By the by, it’s the law in NJ that any invasive fish caught in the Garden State must be killed. Potentially Dangerous Fish. “The possession or release of live, potentially dangerous fish is prohibited. These species include Asian swamp eel, (bighead, grass (diploid) and silver) carp, brook stickleback, green sunfish, flathead catfish, oriental weatherfish, snakehead and warmouth.
Below: Warmouth sunfish, which I've taken in the Piines.
Anglers MUST destroy these species if encountered while fishing and are directed to submit specimen(s) or photos to a Fish and Wildlife Bureau of Freshwater Fisheries biologist for verification.
Oh, you know full-well you want to see what an oriental weatherfish looks like. It ain’t much to see and is only found in the northern part of the state.
South Jersey Outdoors - Start Your Engines!
Took one last drive on the beach in Holgate today, before it closes until September tomorrow. No owls, but I came across this little guy hanging out on the Beach instead. He appeared to be healthy, and had no signs of any kind of injury that I could see.
SEAFOODNEWS.COM [Maritime Executive] - March 31, 2015 -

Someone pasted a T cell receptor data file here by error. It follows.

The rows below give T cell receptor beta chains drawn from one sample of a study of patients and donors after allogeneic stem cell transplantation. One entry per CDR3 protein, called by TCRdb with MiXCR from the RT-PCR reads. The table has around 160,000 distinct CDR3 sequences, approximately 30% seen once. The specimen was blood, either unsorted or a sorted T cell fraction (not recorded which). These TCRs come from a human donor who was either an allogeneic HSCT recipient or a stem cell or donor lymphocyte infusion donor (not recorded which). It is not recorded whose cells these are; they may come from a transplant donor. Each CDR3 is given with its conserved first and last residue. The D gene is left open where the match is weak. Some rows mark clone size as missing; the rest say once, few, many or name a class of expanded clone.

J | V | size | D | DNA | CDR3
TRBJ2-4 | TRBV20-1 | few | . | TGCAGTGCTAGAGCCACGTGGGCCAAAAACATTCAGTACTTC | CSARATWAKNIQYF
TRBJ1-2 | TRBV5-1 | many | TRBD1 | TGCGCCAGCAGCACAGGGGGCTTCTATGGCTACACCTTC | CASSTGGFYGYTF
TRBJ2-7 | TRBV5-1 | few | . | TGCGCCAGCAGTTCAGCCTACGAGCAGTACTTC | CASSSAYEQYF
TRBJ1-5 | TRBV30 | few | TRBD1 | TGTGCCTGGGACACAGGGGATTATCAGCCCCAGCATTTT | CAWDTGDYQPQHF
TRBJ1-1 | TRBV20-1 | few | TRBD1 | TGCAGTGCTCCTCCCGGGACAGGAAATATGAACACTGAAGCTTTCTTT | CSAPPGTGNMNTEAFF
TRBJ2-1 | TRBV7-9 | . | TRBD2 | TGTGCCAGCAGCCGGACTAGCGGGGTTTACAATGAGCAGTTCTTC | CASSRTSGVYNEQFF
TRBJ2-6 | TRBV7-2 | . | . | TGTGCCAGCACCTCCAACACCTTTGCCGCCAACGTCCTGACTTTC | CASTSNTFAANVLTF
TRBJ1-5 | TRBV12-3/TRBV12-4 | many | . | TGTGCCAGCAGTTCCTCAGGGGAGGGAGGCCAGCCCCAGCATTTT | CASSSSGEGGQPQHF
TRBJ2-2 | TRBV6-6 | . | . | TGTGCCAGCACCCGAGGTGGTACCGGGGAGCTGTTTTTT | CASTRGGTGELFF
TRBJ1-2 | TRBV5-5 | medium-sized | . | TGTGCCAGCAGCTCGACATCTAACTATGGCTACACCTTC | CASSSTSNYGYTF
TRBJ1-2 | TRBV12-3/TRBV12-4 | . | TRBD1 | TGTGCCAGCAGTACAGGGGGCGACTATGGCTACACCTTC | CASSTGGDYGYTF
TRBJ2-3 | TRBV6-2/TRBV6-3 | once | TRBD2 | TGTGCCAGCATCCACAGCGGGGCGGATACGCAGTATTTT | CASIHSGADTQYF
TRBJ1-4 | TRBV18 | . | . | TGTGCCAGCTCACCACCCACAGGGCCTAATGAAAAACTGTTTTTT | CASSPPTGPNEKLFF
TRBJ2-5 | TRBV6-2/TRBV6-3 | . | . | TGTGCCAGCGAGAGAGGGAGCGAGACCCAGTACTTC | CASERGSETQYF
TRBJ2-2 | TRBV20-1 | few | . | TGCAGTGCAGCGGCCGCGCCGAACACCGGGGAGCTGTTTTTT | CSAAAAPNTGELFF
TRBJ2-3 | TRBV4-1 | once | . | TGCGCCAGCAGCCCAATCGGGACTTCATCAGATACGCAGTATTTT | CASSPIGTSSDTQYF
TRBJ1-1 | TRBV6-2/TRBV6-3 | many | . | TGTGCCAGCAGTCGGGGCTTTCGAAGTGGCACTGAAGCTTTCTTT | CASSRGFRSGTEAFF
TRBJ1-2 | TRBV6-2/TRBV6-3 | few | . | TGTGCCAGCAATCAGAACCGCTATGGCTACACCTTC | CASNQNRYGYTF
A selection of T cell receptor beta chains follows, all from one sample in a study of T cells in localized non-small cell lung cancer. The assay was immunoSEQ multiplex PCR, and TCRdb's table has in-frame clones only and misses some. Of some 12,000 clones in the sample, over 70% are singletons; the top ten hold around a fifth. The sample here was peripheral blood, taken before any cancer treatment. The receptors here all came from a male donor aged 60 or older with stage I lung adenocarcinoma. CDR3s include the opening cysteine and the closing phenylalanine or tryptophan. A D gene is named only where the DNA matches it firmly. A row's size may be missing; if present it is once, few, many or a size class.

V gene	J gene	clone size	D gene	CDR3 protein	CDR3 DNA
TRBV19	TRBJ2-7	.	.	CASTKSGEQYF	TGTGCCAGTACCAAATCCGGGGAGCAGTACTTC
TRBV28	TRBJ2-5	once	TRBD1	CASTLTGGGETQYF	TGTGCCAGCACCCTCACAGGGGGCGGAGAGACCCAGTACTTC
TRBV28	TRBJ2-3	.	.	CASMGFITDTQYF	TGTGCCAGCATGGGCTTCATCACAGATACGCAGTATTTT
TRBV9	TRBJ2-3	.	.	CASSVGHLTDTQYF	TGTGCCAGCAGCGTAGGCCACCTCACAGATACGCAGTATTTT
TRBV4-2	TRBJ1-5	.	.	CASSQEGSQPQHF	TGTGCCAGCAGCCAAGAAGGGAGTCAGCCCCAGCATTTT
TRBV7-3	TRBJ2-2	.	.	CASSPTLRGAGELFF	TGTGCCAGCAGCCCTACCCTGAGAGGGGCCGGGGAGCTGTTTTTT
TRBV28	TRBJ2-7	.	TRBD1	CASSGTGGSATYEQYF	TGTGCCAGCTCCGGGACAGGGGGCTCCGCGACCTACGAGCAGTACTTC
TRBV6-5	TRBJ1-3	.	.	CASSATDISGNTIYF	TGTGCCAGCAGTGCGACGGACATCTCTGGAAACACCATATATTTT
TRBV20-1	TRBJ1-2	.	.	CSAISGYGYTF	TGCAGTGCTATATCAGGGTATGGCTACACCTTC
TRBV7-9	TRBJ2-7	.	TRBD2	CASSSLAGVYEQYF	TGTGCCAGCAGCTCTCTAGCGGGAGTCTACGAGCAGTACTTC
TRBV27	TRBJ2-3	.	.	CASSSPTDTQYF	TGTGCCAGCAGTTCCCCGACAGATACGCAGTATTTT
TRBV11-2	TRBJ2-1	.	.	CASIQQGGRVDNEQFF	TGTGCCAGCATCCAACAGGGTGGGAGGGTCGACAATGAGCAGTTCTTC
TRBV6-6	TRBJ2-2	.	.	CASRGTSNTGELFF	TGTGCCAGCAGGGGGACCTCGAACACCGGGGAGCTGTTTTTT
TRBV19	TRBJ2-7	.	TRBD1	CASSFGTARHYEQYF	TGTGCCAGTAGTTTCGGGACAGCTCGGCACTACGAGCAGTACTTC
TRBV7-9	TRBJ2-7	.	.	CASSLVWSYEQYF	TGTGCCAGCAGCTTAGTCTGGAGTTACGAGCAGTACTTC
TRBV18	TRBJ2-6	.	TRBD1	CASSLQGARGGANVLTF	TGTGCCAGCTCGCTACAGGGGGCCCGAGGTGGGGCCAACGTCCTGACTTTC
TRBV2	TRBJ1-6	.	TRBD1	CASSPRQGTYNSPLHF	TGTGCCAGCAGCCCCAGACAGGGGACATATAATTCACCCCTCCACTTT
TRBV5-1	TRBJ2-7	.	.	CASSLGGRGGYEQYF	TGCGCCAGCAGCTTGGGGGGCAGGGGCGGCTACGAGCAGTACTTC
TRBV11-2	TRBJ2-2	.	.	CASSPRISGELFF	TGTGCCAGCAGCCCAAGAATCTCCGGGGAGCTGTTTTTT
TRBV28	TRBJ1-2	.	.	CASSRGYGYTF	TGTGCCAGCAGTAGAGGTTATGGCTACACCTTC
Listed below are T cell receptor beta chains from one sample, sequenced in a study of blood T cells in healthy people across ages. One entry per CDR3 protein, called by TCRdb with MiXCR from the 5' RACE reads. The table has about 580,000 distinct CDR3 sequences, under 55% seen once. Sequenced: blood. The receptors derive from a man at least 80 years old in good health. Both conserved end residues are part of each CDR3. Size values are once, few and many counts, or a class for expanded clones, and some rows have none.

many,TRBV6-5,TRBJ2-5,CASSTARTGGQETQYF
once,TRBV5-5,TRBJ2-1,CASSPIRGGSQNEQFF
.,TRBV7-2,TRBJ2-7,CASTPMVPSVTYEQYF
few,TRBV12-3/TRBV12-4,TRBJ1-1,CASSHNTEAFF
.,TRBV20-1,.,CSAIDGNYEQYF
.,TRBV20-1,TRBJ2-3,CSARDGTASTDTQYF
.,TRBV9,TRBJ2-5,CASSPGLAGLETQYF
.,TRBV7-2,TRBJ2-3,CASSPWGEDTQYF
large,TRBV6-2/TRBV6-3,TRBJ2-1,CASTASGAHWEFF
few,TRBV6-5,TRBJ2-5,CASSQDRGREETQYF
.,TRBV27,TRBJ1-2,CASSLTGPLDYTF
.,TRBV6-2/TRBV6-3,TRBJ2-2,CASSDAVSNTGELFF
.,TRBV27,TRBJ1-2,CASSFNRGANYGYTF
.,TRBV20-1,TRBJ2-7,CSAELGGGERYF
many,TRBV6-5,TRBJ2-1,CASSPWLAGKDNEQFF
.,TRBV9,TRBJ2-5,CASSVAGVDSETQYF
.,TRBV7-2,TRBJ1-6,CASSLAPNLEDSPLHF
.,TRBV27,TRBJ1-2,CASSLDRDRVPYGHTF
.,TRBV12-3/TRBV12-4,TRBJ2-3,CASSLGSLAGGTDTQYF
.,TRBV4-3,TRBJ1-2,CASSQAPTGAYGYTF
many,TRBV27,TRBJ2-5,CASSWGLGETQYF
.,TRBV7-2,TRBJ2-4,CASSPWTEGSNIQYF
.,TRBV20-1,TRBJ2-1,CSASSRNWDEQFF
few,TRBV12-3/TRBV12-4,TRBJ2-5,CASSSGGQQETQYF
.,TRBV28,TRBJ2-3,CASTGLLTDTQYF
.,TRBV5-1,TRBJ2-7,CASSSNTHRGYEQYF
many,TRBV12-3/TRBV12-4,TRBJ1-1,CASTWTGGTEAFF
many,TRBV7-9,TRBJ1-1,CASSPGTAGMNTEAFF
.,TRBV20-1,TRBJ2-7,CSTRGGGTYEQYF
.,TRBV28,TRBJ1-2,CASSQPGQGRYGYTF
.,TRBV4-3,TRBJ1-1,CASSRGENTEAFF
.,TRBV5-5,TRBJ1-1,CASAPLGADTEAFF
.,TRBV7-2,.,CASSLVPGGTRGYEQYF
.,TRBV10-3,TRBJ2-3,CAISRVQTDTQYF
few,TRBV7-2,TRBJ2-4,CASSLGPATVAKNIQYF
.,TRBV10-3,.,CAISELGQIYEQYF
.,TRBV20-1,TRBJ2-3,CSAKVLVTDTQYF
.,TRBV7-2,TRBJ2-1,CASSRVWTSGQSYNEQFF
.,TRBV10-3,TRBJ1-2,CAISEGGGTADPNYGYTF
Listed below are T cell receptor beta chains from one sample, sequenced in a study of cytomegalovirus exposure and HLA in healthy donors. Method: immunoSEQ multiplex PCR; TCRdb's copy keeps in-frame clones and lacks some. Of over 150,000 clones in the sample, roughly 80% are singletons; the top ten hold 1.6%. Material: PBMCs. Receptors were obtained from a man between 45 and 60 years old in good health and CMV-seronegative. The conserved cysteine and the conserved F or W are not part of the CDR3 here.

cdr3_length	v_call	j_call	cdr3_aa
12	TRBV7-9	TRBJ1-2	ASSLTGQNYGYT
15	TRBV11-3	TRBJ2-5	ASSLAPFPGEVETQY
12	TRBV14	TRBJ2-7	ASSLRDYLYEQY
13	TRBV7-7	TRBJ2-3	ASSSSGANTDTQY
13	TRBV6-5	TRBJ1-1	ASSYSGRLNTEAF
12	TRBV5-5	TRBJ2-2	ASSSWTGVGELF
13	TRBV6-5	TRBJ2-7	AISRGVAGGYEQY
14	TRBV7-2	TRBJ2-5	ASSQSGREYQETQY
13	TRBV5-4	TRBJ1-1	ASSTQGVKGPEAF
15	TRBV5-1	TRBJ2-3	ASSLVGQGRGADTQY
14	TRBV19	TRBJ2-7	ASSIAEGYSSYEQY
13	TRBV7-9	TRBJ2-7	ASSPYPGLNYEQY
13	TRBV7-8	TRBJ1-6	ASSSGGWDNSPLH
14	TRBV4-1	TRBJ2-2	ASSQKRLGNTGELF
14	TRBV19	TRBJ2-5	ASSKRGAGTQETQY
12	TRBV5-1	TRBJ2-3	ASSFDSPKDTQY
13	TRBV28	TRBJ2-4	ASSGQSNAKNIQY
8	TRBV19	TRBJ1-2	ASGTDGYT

For the first time in 30 years, two Japanese whale ships have returned from the Antarctic with nothing but whale skin samples. The 724-ton Yushinmaru and the 747-ton Daini (No 2) Yushinmaru returned to the western-Japan port in Shimonoseki, which is considered one of the leading whaling bases in the country.
This is the first time Japanese whale ships have returned empty handed since the country began its annual whale hunt in 1987.
This comes after the International Court of Justice ruled on March 31, 2014 that Japan was in violation of the International Convention on the Regulation of Whaling (ICRW) with their ongoing whaling activities. In 1986, the International Whaling Commission (IWC) amended the initial ICRW to impose a global moratorium on commercial whaling. Japan has since used a provision under the Convention, which allows the killing of whales “for purposes of scientific research,” to continue their whaling activities.
However, the Court ruled in 2014 that Japan’s whaling did not qualify within the exception for scientific research and ordered Japan to cancel all existing permits and refrain from issuing any new permits under its program. As a result, Japan cancelled its 2014-15 Antarctic whale hunt, but has submitted a plan to the IWC for the 2015-16 season with a new annual goal of 333 minke whales as opposed to the 900 in its previous program.
Researchers aboard the Yushinmaru and Daini (No 2) Yushinmaru observed marine mammals, carried out sighting surveys, and collected skin samples from the whales. According to the agriculture, forestry and fisheries Minister Yoshimasa Hayashi, they are collecting scientific data in hopes of eventually resuming commercial whaling.
According to data from Japan’s fisheries agency, 251 minke whales were killed in the 2014 Antarctic hunt, and 103 were killed the previous year. These numbers were far below Japan’s target, primarily as a result of Sea Shepherd’s efforts to prevent whaling.